Aberdeen’s Labour-led administration is under fire for agreeing to pay £80,000 a year for a new post to improve the public image of the authority.
A head of communications and promotion – a job title that did not exist previously – will be appointed as part of a major restructuring of the organisation.
The new official will have a wide-ranging remit that includes dealing with the media and advertising the good work going on at the town house.
The opposition SNP group argued the role was not necessary and was already being covered by existing staff.
However, council leader Jenny Laing insisted it was not meant as a slight on the current team, and would simply “strengthen” ongoing efforts.
And deputy leader Marie Boulton said the post would be “worth its weight in gold” if the outward image of the authority, and the city itself, could be improved.
An SNP amendment to remove the post from a wider shake-up of the council was defeated by 23-18.
Speaking afterwards, Nationalist leader Callum McCaig linked the new appointment with the loss of another head of service position, in social care and well-being.
He said: “I think it sends an incredibly wrong message to replace that position with a head of communications.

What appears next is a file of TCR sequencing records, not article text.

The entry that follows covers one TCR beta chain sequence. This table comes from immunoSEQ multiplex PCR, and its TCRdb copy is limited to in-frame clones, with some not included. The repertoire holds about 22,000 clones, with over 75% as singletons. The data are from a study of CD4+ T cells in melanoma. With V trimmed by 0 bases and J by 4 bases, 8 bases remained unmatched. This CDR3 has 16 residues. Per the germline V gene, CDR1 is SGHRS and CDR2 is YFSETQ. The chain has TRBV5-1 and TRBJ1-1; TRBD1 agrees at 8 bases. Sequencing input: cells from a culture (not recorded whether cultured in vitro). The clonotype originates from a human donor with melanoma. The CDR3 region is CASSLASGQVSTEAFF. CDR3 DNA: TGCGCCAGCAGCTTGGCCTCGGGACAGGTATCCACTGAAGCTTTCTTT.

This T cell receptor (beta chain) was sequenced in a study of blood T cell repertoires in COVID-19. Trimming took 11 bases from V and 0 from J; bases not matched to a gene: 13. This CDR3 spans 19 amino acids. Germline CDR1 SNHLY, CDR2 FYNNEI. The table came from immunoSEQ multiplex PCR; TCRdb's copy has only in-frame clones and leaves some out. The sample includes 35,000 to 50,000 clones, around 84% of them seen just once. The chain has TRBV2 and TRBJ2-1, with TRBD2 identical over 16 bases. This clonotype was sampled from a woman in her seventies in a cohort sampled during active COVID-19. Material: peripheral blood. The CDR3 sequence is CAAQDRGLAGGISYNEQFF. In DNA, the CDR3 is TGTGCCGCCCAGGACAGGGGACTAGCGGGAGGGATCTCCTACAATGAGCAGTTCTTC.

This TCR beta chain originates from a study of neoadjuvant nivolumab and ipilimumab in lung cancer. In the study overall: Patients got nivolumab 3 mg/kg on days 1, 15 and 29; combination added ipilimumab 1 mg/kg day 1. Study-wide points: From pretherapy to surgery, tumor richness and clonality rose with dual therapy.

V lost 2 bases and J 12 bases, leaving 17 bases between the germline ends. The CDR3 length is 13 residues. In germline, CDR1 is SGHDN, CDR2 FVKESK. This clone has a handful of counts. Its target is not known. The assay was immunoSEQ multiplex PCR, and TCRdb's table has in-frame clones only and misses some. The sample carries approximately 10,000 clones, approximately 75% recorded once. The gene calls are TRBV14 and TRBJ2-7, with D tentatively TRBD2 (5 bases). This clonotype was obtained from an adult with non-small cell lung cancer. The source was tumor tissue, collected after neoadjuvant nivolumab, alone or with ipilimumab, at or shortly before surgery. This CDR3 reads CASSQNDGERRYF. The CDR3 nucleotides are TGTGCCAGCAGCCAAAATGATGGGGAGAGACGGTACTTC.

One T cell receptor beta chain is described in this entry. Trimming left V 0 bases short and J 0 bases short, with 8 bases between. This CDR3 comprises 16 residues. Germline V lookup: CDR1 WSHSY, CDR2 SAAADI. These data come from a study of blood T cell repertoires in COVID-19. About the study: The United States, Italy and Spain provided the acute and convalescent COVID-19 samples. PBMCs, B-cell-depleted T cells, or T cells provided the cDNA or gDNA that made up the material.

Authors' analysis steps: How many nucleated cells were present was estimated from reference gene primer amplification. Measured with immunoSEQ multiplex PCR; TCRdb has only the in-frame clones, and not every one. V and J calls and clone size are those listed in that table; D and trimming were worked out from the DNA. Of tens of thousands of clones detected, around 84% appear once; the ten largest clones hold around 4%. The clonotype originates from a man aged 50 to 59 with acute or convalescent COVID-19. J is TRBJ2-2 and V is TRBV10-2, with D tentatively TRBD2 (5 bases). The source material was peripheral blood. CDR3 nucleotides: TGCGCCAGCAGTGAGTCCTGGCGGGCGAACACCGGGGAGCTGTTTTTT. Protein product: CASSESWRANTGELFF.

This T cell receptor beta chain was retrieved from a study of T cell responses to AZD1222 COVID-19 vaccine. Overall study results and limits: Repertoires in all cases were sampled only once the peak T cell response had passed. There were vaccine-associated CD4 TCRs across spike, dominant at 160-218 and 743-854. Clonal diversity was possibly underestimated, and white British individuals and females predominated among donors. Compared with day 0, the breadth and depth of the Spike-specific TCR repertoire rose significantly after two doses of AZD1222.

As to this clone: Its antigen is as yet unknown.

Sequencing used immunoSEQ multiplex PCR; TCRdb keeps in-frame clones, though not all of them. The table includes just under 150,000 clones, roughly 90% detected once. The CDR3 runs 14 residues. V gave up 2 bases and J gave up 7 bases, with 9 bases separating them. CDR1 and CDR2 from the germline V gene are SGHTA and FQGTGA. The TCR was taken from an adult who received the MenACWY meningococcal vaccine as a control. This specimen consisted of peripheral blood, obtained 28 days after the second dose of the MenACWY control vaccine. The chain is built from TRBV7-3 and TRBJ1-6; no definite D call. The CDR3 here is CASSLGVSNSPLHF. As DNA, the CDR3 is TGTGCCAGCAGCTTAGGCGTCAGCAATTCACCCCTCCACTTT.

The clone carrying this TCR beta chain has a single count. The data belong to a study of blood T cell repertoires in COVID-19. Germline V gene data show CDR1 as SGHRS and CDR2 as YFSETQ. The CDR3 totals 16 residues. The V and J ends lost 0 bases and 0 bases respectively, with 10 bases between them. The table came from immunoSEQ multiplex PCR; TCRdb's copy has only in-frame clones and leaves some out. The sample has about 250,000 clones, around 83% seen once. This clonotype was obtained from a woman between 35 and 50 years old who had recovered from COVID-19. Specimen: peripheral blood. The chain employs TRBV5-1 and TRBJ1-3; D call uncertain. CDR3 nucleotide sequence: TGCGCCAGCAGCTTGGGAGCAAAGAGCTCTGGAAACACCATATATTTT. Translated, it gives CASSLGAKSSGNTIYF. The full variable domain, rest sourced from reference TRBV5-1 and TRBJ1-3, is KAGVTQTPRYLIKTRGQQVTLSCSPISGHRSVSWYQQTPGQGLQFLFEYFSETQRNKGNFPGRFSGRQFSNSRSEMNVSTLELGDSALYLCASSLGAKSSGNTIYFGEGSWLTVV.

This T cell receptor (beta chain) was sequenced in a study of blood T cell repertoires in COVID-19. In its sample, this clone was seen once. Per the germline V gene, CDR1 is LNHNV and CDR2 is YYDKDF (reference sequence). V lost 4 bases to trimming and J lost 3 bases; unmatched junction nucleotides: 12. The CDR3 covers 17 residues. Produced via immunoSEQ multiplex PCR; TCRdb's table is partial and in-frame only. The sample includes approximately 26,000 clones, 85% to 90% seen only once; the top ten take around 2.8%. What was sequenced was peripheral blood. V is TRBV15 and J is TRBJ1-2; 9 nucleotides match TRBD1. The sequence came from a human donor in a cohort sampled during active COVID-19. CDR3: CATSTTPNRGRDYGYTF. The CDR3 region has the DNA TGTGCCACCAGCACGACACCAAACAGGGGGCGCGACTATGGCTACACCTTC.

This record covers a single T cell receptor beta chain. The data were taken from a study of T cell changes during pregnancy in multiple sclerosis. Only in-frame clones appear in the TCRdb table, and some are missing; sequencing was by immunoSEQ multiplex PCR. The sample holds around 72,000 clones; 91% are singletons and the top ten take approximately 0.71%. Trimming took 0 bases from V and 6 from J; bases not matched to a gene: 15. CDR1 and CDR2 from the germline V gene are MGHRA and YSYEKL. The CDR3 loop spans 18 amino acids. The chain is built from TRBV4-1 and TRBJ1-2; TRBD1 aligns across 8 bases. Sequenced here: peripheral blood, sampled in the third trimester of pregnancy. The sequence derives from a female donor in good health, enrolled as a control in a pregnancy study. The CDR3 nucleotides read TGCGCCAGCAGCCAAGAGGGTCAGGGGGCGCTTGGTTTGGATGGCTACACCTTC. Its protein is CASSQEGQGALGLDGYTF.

“We already have very good communications professionals, but the simple fact of life is that when we you are organisation like Aberdeen City Council, you are not going to be keeping everybody happy.
“It is a lot of money and it could be spent much more productively on the front-line.”
The remit for the new post covers civic events, promotion, advertising, marketing, communication and media.
Finance convener Willie Young, meanwhile, took issue with an earlier claim from SNP councillor Graham Dickson that the new head of communications would be a “spin doctor”.
He added: “This is not about the political administration.
“It is about the council – one of the most important things is public reporting and how we, as a council, get that message out. It is important that people know how their money is being spent – we have some great people working for us.”
Mr Young added that the removal of the head of service for social care and well-being was due to new legislation from the SNP government at Holyrood on integrating health and social care.